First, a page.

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Schuylkill County prepares for election; poll workers needed

Preparations are underway in Schuylkill County for the June 2 primary election.

During their weekly meeting on Wednesday, the commissioners said that most polling places will be open as usual, but they are encouraging residents to take advantage of vote-by-mail.

“We’re suggesting that you mail in your vote. If you wish to vote that way, please do so. If not, the other polling places will be open,” said Commissioner Gary Hess.

The deadline to register to vote is May 18. The deadline to request a mail-in ballot is May 26. Ballots can be submitted in person at the election bureau, 420 N. Centre St., Pottsville, until 8 p.m. on election night.

This is different from absentee ballots, which couldn’t be dropped at the election bureau.

The commissioners are also calling upon anyone at least 17 years old to serve as a poll worker during the primary election. Training for the positions will take place May 19-22.

“All poll workers for every election, we really appreciate their time in the primary and general election to make sure that we see that democracy moves forward. Without those folks it would be a challenge,” said Commissioner Gary Hess.

Poll workers receive $110. Anyone interested can call the commissioners office at 570-621-1200 to sign up.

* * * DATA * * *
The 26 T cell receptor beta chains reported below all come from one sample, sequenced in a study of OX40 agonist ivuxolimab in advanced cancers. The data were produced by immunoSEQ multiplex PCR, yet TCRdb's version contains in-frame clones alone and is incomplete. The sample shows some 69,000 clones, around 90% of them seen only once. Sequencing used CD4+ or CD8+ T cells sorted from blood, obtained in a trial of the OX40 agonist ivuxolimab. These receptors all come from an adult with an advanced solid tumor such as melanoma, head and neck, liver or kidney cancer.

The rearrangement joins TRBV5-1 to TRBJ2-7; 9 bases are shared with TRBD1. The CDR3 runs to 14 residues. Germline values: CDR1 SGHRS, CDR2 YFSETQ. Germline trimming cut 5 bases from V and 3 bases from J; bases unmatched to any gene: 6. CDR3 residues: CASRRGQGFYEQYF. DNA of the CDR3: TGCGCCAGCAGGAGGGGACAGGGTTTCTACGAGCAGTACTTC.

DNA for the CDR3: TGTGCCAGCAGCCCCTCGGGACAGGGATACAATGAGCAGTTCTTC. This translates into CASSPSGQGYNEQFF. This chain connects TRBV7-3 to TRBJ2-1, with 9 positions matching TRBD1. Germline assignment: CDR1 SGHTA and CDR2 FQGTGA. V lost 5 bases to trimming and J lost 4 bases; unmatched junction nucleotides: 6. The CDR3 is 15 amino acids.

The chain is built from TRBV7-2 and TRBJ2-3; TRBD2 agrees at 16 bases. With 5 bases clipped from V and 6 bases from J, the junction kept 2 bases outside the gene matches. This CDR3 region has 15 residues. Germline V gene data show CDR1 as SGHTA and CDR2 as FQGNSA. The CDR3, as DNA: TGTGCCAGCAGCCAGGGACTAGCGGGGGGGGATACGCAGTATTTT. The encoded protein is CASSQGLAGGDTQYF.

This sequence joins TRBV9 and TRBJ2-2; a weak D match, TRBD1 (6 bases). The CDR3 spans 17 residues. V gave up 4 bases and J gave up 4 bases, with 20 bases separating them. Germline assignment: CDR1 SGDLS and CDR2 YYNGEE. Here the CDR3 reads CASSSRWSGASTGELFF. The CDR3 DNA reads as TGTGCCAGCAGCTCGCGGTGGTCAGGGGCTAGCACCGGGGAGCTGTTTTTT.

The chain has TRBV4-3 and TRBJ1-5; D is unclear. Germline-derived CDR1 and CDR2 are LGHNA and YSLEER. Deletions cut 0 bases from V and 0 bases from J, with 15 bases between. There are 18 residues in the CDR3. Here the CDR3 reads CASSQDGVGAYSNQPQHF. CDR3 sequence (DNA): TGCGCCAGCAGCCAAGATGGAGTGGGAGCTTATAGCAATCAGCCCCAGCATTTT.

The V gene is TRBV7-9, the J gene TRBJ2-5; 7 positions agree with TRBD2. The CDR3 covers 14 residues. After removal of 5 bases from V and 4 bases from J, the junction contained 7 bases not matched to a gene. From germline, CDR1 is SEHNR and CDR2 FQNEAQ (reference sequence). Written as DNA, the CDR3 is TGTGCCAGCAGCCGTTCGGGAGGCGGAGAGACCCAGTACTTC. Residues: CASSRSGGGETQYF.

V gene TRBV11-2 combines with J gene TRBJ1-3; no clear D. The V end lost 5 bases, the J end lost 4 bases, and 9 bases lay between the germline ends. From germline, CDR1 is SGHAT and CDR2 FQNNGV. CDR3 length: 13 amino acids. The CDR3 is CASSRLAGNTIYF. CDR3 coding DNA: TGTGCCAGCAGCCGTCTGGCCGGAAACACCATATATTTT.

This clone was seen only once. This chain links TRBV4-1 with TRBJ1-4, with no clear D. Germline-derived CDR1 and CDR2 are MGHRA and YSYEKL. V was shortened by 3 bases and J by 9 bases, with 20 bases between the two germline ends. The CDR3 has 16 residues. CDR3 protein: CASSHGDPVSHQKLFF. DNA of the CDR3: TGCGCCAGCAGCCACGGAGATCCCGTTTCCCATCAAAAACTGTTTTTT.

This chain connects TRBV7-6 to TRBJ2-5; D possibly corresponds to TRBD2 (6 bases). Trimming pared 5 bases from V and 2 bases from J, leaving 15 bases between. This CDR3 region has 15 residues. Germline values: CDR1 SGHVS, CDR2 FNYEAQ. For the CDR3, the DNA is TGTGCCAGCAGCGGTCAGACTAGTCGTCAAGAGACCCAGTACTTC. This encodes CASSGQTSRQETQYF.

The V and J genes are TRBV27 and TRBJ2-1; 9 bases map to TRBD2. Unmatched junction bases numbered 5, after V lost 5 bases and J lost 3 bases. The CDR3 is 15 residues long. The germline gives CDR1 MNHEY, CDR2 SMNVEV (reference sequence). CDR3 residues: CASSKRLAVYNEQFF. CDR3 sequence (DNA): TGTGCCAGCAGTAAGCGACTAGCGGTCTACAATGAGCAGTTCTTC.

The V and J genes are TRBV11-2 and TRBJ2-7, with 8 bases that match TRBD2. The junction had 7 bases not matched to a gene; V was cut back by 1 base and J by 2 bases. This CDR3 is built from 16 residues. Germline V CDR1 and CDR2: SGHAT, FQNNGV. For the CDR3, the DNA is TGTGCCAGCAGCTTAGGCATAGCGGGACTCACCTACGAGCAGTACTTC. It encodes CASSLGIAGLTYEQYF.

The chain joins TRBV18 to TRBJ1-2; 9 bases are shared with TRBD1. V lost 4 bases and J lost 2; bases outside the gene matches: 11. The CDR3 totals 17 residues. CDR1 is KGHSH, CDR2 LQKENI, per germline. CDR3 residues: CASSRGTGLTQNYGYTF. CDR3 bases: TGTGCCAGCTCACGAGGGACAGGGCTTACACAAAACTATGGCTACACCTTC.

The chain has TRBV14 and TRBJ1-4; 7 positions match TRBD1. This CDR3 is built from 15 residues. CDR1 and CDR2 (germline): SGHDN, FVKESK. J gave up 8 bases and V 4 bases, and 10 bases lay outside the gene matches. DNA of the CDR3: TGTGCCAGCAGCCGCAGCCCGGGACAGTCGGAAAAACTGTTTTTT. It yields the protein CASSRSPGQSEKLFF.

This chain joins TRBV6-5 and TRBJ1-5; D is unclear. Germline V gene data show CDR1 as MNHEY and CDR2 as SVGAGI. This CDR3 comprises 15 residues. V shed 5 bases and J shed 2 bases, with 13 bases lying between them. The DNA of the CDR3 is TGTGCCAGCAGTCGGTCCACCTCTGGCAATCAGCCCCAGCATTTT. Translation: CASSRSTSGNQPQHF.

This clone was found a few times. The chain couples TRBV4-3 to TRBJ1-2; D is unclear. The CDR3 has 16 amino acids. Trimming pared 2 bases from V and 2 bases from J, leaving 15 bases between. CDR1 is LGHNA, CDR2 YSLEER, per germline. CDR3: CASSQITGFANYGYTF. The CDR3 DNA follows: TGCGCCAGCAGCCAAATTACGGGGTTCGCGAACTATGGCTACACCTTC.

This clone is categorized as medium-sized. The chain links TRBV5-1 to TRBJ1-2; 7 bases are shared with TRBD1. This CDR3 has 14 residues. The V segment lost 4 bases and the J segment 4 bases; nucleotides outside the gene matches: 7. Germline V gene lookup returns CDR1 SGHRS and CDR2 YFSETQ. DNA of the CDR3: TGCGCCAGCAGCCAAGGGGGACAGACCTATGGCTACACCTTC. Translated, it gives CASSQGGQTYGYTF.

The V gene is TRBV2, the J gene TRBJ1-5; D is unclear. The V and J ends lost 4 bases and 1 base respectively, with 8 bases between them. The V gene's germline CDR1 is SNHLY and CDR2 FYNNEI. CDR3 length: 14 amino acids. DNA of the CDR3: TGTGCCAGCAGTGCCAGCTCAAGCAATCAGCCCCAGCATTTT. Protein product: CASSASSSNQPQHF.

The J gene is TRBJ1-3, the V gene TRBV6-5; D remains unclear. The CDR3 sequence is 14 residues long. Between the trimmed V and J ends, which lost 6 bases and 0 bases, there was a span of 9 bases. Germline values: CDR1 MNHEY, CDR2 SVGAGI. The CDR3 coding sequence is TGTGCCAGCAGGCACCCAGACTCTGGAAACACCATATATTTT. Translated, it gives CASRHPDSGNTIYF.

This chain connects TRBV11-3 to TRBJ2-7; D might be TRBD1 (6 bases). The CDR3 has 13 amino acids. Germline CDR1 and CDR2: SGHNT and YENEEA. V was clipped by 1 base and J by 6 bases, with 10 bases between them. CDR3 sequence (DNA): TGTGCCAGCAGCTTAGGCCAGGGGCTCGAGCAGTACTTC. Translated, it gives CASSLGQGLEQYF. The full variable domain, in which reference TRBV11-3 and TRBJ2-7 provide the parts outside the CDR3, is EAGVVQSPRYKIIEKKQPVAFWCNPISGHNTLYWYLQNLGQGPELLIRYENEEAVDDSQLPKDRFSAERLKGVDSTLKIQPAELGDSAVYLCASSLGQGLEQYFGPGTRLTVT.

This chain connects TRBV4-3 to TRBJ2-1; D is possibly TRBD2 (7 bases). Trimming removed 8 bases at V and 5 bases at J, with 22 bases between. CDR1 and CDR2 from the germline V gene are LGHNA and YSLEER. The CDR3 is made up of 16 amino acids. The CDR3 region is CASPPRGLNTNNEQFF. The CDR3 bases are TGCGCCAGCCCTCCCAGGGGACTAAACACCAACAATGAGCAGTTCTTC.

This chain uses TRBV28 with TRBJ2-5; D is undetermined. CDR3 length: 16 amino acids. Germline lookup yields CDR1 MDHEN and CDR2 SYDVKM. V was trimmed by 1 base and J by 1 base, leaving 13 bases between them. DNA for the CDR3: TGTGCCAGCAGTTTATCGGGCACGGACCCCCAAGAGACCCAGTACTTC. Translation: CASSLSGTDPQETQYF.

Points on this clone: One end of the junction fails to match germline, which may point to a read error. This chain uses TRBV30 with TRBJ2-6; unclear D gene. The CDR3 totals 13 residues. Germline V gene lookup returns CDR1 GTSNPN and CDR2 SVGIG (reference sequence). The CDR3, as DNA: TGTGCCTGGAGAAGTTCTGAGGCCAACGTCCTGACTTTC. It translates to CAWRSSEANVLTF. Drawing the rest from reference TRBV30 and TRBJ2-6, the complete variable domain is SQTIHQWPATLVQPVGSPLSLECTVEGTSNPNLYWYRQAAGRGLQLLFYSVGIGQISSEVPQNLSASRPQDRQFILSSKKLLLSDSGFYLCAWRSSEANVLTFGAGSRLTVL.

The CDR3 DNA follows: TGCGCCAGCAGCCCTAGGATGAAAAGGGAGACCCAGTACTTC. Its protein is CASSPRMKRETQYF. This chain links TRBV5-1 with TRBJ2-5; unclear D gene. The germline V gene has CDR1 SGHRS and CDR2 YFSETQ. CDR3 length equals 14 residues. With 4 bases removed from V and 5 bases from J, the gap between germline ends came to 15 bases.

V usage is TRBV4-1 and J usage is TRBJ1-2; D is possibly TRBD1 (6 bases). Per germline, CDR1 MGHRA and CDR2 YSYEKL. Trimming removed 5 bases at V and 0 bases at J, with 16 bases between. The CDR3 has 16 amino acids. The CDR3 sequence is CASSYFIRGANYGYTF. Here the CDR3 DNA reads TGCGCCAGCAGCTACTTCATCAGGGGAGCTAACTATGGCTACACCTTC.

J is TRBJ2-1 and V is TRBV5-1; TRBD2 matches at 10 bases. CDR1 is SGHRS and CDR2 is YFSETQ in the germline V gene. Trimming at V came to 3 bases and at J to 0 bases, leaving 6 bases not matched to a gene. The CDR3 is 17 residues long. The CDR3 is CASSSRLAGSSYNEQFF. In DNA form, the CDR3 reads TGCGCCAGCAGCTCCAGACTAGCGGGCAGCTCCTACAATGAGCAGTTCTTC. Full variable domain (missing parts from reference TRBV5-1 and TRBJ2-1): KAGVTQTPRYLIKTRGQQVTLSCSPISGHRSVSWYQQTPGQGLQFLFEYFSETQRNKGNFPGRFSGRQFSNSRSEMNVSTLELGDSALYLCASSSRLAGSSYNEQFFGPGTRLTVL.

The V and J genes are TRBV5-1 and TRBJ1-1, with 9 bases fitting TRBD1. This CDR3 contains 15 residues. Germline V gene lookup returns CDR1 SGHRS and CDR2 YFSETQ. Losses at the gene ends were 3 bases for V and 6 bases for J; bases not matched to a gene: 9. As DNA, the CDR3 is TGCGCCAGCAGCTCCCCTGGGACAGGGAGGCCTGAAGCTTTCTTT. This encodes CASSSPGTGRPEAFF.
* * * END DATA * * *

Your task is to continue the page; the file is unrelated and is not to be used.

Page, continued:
While the commissioners are encouraging residents to vote by mail amid the coronavirus, they are planning to keep most polling places open in their normal locations on primary day.

A handful of polling places will be consolidated - most likely the ones which are located in senior centers which are currently closed to visitors due to coronavirus.

During the public comment period of Wednesday’s meeting, a candidate for state representative said that most residents he has spoken to want to go to the polls.

Christy Joy, the Schuylkill County controller and candidate for the Republican nomination in the 125th legislative district, wanted to know if any sites would be consolidated.

“A severe supermajority of the people I’ve spoken to want to go to the polls. They really want to go,” Joy said.

Joy also asked whether the election bureau would be open to the public to drop off ballots.

Hess said that people will be able to drop off their ballots at the election bureau up until 8 p.m. on Primary Day.